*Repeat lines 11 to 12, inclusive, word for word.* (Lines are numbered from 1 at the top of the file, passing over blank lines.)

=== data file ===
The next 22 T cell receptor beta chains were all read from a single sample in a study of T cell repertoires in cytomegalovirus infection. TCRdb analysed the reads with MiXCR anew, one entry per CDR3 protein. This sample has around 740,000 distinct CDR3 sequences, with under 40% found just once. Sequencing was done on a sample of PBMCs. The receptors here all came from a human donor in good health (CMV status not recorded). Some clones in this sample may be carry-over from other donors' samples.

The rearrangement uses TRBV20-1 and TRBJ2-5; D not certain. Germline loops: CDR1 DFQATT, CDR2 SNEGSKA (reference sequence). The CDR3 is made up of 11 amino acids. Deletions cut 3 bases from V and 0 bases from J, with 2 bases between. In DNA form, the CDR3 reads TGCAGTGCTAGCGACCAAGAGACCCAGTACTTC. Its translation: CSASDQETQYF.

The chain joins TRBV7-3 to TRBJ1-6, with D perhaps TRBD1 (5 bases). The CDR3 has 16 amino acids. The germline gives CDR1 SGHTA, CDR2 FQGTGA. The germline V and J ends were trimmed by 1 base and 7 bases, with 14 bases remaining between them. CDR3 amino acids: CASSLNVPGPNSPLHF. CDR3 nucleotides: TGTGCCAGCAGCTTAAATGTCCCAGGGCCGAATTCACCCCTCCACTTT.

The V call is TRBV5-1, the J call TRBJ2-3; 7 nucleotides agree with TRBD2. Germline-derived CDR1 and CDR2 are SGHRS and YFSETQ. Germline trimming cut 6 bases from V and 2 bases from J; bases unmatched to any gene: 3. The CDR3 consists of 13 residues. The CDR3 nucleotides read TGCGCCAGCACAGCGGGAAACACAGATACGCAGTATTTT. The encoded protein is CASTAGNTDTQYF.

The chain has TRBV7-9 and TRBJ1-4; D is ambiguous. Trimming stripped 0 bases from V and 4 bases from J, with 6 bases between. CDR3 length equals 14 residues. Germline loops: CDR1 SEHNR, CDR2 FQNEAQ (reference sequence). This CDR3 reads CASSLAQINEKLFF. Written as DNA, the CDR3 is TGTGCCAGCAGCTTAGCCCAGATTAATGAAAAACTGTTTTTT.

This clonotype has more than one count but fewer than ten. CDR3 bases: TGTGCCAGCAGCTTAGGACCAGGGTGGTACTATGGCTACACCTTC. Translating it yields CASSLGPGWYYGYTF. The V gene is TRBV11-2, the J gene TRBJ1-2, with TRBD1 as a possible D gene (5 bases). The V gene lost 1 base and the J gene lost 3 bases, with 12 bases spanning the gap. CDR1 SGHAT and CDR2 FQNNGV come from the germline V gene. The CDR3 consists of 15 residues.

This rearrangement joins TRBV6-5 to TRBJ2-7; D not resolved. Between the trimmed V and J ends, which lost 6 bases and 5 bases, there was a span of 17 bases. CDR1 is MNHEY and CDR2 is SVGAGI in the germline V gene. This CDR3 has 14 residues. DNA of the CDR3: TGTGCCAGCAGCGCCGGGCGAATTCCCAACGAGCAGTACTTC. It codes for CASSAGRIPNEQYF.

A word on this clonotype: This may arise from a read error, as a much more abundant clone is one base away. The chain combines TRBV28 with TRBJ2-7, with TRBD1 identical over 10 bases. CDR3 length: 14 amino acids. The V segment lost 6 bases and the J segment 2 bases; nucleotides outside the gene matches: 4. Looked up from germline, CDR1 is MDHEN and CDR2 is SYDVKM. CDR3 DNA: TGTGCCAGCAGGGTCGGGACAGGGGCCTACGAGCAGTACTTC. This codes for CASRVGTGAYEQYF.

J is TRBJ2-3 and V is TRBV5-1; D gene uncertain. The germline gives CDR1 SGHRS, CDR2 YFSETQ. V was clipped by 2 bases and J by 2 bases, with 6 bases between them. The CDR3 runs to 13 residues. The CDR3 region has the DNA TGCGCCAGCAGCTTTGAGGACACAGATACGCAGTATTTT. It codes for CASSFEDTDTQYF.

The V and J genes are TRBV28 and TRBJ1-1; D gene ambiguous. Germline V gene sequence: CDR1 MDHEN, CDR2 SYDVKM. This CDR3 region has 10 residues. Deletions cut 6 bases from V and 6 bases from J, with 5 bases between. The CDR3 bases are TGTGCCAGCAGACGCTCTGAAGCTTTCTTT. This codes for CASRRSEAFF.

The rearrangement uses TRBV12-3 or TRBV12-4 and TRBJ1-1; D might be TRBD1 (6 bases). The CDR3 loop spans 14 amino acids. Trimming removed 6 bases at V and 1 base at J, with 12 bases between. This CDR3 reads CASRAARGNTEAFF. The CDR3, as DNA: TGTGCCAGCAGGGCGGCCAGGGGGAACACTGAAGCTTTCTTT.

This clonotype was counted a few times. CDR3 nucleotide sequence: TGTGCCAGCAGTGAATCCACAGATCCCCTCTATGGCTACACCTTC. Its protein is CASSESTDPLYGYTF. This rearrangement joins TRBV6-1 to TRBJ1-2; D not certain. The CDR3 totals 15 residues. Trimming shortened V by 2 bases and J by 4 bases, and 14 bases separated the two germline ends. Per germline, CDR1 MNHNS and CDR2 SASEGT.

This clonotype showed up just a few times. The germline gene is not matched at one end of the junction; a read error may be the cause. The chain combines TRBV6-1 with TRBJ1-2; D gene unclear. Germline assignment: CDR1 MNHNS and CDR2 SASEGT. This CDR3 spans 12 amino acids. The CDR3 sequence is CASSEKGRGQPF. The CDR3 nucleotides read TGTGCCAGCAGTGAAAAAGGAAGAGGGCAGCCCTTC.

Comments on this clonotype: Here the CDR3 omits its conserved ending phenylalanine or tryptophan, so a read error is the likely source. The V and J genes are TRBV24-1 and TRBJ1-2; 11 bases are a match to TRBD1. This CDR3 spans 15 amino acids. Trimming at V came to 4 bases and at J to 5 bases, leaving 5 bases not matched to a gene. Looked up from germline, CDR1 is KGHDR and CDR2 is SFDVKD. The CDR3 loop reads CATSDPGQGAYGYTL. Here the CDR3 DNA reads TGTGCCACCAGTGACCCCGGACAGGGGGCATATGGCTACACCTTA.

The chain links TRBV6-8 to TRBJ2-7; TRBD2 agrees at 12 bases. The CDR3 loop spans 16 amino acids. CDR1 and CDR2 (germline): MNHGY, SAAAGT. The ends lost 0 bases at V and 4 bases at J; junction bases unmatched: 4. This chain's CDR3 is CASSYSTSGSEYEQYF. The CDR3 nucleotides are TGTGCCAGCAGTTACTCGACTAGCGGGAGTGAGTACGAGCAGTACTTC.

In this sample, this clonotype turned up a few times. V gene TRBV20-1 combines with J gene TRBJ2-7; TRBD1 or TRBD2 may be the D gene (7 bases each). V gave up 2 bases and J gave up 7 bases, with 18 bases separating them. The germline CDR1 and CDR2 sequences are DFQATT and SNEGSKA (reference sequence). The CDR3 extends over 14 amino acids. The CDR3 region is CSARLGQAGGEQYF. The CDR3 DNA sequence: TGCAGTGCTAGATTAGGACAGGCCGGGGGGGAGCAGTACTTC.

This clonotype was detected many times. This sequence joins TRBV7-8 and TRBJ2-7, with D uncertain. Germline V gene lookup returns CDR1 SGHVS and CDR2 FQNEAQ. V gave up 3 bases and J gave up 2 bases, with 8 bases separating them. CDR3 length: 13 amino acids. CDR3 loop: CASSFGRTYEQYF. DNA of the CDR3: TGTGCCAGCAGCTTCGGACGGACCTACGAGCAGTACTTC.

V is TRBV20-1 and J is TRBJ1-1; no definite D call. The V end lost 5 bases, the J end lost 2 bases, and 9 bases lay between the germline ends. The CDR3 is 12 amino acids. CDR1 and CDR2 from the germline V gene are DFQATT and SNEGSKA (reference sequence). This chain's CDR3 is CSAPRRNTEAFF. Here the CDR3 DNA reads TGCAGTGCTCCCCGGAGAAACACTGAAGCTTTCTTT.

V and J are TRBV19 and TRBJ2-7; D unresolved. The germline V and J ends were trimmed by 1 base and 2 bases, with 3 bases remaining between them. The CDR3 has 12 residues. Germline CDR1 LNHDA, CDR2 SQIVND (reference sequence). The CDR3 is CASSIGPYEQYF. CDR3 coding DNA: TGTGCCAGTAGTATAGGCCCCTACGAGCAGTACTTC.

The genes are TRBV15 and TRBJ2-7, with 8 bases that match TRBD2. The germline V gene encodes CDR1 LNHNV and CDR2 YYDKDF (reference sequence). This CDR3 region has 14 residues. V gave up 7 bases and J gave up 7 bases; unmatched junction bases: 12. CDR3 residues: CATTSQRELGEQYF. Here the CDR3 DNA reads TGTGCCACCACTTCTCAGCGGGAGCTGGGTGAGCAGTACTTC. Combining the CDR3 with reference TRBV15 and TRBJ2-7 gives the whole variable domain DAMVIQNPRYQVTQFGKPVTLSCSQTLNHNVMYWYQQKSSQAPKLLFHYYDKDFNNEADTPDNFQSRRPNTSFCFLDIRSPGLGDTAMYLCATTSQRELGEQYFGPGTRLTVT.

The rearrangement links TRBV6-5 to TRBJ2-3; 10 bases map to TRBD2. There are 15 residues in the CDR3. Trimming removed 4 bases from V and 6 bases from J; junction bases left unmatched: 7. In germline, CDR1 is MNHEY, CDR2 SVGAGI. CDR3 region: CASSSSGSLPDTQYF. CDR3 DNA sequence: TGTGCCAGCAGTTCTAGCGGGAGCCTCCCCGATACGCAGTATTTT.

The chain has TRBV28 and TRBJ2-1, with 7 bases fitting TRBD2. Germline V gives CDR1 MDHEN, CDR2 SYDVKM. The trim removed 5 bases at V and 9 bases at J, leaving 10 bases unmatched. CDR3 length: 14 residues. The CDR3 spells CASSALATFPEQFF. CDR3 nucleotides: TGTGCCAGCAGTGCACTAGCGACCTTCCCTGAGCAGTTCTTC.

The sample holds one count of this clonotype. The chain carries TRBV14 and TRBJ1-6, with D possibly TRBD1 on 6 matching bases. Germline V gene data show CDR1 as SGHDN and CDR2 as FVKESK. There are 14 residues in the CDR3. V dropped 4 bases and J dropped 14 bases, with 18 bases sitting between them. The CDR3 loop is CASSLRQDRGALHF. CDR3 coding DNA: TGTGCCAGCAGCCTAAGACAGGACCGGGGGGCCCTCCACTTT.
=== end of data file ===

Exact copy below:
The rearrangement uses TRBV12-3 or TRBV12-4 and TRBJ1-1; D might be TRBD1 (6 bases). The CDR3 loop spans 14 amino acids. Trimming removed 6 bases at V and 1 base at J, with 12 bases between. This CDR3 reads CASRAARGNTEAFF. The CDR3, as DNA: TGTGCCAGCAGGGCGGCCAGGGGGAACACTGAAGCTTTCTTT.

This clonotype was counted a few times. CDR3 nucleotide sequence: TGTGCCAGCAGTGAATCCACAGATCCCCTCTATGGCTACACCTTC. Its protein is CASSESTDPLYGYTF. This rearrangement joins TRBV6-1 to TRBJ1-2; D not certain. The CDR3 totals 15 residues. Trimming shortened V by 2 bases and J by 4 bases, and 14 bases separated the two germline ends. Per germline, CDR1 MNHNS and CDR2 SASEGT.